When launching new tools or information products it helps to create a professional logo that people can spread around. But sometimes you are short on time or just want to get the idea out the door. Even if you don't have a lot of time or money you can still get a logo that looks good.
When launching the Blogger's Guide to SEO and the Website Health Check Tools my designers were busy, so I went to Istockphoto to buy a few illustrations, resized them, and then added text to them. 10 minutes work with Photoshop (download a free trial version here) and I had decent looking logos. Even the little widget pictures on my homepage were part of a $10 image set.
There is a lot of text on the web, but most of it is not branded with imagry that helps people remember it. When many people are pitching / selling / spreading the same stories and ideas, it helps to create something that is easy to remember. Naming is a large part of that, but creating a logo that reinforces helps too.
When I published the SEO glossary I made it creative commons licensed. I wanted to do that with all the blog posts on SEO Book too, but just got around to doing so. If you like any of the blog posts here feel free to do what you like with them.
The following types of websites are likely to merit low landing page quality scores and may be difficult to advertise affordably. In addition, it's important for advertisers of these types of websites to adhere to our landing page quality guidelines regarding unique content.
eBook sites that show frequent ads
'Get rich quick' sites
Comparison shopping sites
Affiliates that don't comply with our affiliate guidelines
It does not help any of the shopping aggregators that there are about a dozen competitors (BizRate, Shopping.com, Shopzilla, MSN Shopping, NextTag, Epinions, DealTime, Pricegrabber, Pricerunner, Yahoo! Shopping, etc.). From a marketing standpoint almost all of them offer near identical user experience, so few of them are remarkable or linkworthy. The whole field (including Yahoo!) compete based on renting large swaths of links.
Everyone MUST Rent Links to Compete
Given Google's recent war cries against buying and selling links, and that there are so many shopping comparison sites, it is easy for Google to whack a few of them with it going unnoticed by anyone outside the companies. But if you are in the comparison shopping field and do not rent links, how can you compete with Yahoo! when they do? You can't.
The Fall of BizRate.com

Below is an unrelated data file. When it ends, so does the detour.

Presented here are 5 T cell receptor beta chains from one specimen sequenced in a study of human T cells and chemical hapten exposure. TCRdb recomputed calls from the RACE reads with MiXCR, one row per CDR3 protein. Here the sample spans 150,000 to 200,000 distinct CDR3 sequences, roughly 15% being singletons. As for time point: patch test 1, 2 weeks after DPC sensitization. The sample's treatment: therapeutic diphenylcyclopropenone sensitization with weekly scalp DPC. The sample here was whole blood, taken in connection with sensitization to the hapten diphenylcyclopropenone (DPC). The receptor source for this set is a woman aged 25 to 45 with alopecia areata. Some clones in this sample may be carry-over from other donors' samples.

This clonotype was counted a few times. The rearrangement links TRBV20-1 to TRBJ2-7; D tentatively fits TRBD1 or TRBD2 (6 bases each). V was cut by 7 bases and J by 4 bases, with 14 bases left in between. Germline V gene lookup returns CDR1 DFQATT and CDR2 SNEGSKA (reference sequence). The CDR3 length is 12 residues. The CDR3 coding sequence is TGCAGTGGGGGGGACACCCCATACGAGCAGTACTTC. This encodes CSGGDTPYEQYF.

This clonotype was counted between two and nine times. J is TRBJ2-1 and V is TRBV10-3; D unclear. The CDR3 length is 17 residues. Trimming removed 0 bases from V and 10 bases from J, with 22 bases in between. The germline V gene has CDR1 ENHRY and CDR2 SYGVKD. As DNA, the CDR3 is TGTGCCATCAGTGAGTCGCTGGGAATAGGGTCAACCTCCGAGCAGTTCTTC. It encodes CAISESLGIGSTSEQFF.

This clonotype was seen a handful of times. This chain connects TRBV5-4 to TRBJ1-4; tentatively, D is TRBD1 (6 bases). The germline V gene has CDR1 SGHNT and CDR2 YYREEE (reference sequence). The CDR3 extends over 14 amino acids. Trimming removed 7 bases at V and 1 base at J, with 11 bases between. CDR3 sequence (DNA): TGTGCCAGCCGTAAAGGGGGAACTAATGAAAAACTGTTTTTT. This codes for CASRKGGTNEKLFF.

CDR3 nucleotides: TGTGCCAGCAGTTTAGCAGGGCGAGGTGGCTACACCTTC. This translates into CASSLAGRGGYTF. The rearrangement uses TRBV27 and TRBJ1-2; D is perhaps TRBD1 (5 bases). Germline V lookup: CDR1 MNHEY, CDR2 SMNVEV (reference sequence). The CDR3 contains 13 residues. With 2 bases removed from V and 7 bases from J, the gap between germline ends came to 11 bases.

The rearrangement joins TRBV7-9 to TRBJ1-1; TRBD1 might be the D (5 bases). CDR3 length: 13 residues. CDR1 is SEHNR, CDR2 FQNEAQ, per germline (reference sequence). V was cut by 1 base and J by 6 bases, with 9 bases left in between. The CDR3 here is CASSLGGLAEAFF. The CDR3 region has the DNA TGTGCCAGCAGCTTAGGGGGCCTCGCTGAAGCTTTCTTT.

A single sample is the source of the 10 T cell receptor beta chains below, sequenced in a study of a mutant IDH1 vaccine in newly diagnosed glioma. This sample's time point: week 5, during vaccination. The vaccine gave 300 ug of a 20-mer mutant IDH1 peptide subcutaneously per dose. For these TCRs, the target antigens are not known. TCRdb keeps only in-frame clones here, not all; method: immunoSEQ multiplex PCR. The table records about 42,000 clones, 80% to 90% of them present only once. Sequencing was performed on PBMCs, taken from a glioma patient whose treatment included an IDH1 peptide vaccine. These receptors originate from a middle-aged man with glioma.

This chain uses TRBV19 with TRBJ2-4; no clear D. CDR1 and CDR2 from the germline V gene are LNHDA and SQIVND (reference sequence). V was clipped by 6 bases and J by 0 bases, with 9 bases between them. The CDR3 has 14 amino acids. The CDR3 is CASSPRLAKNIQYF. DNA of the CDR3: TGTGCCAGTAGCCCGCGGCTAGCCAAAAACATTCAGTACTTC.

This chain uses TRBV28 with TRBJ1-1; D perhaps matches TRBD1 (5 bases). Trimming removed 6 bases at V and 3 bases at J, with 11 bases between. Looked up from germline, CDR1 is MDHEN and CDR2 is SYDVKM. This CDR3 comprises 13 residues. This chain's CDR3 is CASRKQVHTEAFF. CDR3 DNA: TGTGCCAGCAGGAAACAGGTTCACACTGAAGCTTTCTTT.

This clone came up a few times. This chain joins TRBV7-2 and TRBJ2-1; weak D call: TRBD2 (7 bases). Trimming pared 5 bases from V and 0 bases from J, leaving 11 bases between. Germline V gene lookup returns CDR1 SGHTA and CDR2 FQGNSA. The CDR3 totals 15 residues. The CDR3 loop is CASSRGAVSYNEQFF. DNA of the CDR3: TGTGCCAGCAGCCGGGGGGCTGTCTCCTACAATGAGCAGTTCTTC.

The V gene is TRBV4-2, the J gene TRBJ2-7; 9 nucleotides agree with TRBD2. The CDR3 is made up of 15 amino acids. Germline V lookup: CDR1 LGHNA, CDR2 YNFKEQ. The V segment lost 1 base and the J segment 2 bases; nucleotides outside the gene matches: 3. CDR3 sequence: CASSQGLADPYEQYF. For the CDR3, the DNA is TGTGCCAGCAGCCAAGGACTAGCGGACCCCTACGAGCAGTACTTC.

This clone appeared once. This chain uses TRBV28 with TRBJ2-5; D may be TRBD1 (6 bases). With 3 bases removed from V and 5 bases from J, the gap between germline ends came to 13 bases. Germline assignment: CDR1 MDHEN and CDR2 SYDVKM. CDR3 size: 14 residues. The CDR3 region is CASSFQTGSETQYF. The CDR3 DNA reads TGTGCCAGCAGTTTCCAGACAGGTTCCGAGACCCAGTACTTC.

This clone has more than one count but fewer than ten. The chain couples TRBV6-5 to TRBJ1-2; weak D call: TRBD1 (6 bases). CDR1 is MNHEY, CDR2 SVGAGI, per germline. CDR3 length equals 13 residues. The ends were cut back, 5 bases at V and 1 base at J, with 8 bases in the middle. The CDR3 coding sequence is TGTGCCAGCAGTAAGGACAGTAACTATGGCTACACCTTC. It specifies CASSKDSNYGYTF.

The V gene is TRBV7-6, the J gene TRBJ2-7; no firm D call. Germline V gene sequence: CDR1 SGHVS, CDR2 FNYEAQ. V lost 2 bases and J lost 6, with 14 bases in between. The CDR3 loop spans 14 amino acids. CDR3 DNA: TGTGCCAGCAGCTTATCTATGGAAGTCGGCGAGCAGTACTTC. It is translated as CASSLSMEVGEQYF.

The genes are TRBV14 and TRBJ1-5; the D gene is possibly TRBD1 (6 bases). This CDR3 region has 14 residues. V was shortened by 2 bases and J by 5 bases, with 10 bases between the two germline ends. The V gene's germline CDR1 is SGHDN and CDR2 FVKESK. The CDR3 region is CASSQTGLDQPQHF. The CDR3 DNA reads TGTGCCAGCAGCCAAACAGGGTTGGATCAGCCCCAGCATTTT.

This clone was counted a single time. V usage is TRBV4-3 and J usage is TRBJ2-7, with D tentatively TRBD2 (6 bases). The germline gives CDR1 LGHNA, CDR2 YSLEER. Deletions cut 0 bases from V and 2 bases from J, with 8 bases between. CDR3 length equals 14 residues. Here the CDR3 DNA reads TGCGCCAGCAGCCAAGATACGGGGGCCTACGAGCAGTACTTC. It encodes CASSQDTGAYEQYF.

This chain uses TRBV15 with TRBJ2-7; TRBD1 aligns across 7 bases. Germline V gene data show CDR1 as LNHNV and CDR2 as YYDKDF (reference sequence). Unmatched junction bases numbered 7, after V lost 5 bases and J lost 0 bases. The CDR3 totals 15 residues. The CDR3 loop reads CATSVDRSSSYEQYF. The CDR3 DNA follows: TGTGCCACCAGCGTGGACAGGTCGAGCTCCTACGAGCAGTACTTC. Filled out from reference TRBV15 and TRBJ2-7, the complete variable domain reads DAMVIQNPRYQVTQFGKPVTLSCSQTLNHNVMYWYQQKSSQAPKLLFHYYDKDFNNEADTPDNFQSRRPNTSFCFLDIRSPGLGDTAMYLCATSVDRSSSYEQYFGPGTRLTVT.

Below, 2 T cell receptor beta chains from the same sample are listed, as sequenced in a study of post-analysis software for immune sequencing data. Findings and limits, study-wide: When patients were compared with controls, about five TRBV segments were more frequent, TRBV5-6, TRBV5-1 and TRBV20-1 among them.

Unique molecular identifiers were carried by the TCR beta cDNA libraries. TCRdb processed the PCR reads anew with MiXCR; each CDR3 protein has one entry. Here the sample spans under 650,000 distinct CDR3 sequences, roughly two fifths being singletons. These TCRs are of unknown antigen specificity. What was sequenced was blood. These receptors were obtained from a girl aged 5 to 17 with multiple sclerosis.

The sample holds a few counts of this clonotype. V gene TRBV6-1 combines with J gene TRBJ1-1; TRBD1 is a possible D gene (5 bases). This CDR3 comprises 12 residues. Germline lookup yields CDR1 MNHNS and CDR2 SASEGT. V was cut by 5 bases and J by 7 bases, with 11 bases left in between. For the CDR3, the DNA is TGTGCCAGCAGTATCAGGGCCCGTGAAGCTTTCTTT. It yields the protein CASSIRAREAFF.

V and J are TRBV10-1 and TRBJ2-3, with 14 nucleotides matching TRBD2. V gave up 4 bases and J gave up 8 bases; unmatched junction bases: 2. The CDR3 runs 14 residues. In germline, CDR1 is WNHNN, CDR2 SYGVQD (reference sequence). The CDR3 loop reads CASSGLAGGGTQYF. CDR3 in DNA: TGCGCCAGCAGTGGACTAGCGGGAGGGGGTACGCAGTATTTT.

I am uncertain if the drop in Google was algorithmic or editorial, but BizRate's Alexa ranking is off sharply over the past couple weeks, and if you look at top keywords they ranked for on Google (via Compete.com, SEO Digger, or SpyFu), their site is no longer ranking for many of them. In fact, I didn't even see the US site ranking for "biz rate". For that term bizrate.co.uk ranks #1. When I visit the UK site from a Google search result for "biz rate" the site asks if I want to view the US site or the UK site.
Here is a snapshot of the plunged BizRate traffic
And here is a running historical graph:
Google's Algorithmic Whitelists Are Not Carved in Stone
Via TC, I discovered IBM released a report on how the they think the $550 billion global ad market might change in the coming years. The predictions look bleak for most ad agencies and traditional media gatekeepers, but good for niche publishers who have a solid stream of attention:
The "voice" delivering a message, along with its perceived authenticity, will become as powerful perhaps as the message or offer.
As media gets more saturated, we get better at filtering out garbage. Jakob Nielson's article about writing articles instead of blog posts does a great job of explaining why writing fewer and more in depth articles is effective for gaining and keeping attention in a competitive marketplace.
Some of the posts I write about the macroeconomic trends of online publishing and the search economy take 5 hours to write, get few or no comments, get few or no citations, and probably scare off potential customers. Those posts do not cater to people looking to buy SEO information. The short SEO videos I recently made are easier to create and easy to consume. Daily sales are near my all time high.
Once you have a trusted brand you can create low value white label brands that are given a free pass by search engine editors based on the trust of your core brand. These can feed back profits to your main site in many ways, including allowing you to:
filter link juice to your mother brand site, which is especially useful for temporal news or in categories where link building is tough
Thom Yorke told TIME, "I like the people at our record company, but the time is at hand when you have to ask why anyone needs one. And, yes, it probably would give us some perverse pleasure to say 'F___ you' to this decaying business model."
And the record executives realize what is going on
"This feels like yet another death knell," emailed an A&R executive at a major European label. "If the best band in the world doesn't want a part of us, I'm not sure what's left for this business."
Any time a big media company writes about publishing ethics, just remember how much fraud is baked into their business models. Comcast was fined by the FCC for displaying fake news about a sleeping pills. Direct to consumer drug marketing wrapped as fake news. Can a company get any sleezier?
In a recent post I stated that one of the biggest flaws from a conversion perspective with this site was that the homepage was a blog. I just made a new homepage that features more of the site's content. I think it is a bit text heavy still, but I wanted to get your feedback on what you think of the new homepage.